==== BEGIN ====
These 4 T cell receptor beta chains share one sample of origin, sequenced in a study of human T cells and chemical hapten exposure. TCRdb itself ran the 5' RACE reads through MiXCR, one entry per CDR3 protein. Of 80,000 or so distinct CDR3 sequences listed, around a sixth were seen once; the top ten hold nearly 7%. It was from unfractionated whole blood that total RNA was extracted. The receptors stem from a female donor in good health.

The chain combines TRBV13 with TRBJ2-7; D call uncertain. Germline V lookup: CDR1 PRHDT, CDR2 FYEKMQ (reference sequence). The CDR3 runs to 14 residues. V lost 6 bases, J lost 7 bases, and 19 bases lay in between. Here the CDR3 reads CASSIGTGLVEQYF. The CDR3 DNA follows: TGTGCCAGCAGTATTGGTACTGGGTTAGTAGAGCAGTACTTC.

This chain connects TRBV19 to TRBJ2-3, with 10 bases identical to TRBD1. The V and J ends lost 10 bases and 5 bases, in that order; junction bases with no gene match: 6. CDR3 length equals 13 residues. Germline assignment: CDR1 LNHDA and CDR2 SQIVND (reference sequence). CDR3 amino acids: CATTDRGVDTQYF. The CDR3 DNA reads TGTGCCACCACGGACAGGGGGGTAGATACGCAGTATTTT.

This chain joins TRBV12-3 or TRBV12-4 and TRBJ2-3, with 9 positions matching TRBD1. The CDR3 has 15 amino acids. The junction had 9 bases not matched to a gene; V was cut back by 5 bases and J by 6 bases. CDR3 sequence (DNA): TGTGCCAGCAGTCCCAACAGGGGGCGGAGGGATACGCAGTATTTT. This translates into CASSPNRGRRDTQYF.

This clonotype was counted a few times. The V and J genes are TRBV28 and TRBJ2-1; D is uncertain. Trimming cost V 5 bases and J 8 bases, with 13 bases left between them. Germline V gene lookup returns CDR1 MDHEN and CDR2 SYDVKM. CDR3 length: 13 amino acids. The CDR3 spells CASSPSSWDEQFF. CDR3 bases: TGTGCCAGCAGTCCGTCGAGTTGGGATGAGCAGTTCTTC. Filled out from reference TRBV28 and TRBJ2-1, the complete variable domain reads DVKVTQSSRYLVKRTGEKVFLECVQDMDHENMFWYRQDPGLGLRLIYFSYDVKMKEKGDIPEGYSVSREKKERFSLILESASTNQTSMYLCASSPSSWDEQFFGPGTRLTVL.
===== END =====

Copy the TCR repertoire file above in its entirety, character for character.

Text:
These 4 T cell receptor beta chains share one sample of origin, sequenced in a study of human T cells and chemical hapten exposure. TCRdb itself ran the 5' RACE reads through MiXCR, one entry per CDR3 protein. Of 80,000 or so distinct CDR3 sequences listed, around a sixth were seen once; the top ten hold nearly 7%. It was from unfractionated whole blood that total RNA was extracted. The receptors stem from a female donor in good health.

The chain combines TRBV13 with TRBJ2-7; D call uncertain. Germline V lookup: CDR1 PRHDT, CDR2 FYEKMQ (reference sequence). The CDR3 runs to 14 residues. V lost 6 bases, J lost 7 bases, and 19 bases lay in between. Here the CDR3 reads CASSIGTGLVEQYF. The CDR3 DNA follows: TGTGCCAGCAGTATTGGTACTGGGTTAGTAGAGCAGTACTTC.

This chain connects TRBV19 to TRBJ2-3, with 10 bases identical to TRBD1. The V and J ends lost 10 bases and 5 bases, in that order; junction bases with no gene match: 6. CDR3 length equals 13 residues. Germline assignment: CDR1 LNHDA and CDR2 SQIVND (reference sequence). CDR3 amino acids: CATTDRGVDTQYF. The CDR3 DNA reads TGTGCCACCACGGACAGGGGGGTAGATACGCAGTATTTT.

This chain joins TRBV12-3 or TRBV12-4 and TRBJ2-3, with 9 positions matching TRBD1. The CDR3 has 15 amino acids. The junction had 9 bases not matched to a gene; V was cut back by 5 bases and J by 6 bases. CDR3 sequence (DNA): TGTGCCAGCAGTCCCAACAGGGGGCGGAGGGATACGCAGTATTTT. This translates into CASSPNRGRRDTQYF.

This clonotype was counted a few times. The V and J genes are TRBV28 and TRBJ2-1; D is uncertain. Trimming cost V 5 bases and J 8 bases, with 13 bases left between them. Germline V gene lookup returns CDR1 MDHEN and CDR2 SYDVKM. CDR3 length: 13 amino acids. The CDR3 spells CASSPSSWDEQFF. CDR3 bases: TGTGCCAGCAGTCCGTCGAGTTGGGATGAGCAGTTCTTC. Filled out from reference TRBV28 and TRBJ2-1, the complete variable domain reads DVKVTQSSRYLVKRTGEKVFLECVQDMDHENMFWYRQDPGLGLRLIYFSYDVKMKEKGDIPEGYSVSREKKERFSLILESASTNQTSMYLCASSPSSWDEQFFGPGTRLTVL.